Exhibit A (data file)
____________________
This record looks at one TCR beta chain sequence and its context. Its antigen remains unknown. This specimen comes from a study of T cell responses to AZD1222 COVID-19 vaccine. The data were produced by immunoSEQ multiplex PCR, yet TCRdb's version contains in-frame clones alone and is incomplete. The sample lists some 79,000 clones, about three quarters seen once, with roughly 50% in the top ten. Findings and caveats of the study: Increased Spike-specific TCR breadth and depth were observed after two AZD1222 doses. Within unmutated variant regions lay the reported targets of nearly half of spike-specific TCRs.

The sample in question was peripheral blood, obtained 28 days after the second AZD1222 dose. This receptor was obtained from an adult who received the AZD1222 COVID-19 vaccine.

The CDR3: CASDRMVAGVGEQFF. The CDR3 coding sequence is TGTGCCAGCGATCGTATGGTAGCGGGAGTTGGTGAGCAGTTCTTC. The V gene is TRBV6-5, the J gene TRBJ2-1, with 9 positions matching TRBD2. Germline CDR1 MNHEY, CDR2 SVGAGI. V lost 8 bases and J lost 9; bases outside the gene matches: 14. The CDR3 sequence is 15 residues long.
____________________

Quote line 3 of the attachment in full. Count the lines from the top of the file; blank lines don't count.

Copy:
The CDR3: CASDRMVAGVGEQFF. The CDR3 coding sequence is TGTGCCAGCGATCGTATGGTAGCGGGAGTTGGTGAGCAGTTCTTC. The V gene is TRBV6-5, the J gene TRBJ2-1, with 9 positions matching TRBD2. Germline CDR1 MNHEY, CDR2 SVGAGI. V lost 8 bases and J lost 9; bases outside the gene matches: 14. The CDR3 sequence is 15 residues long.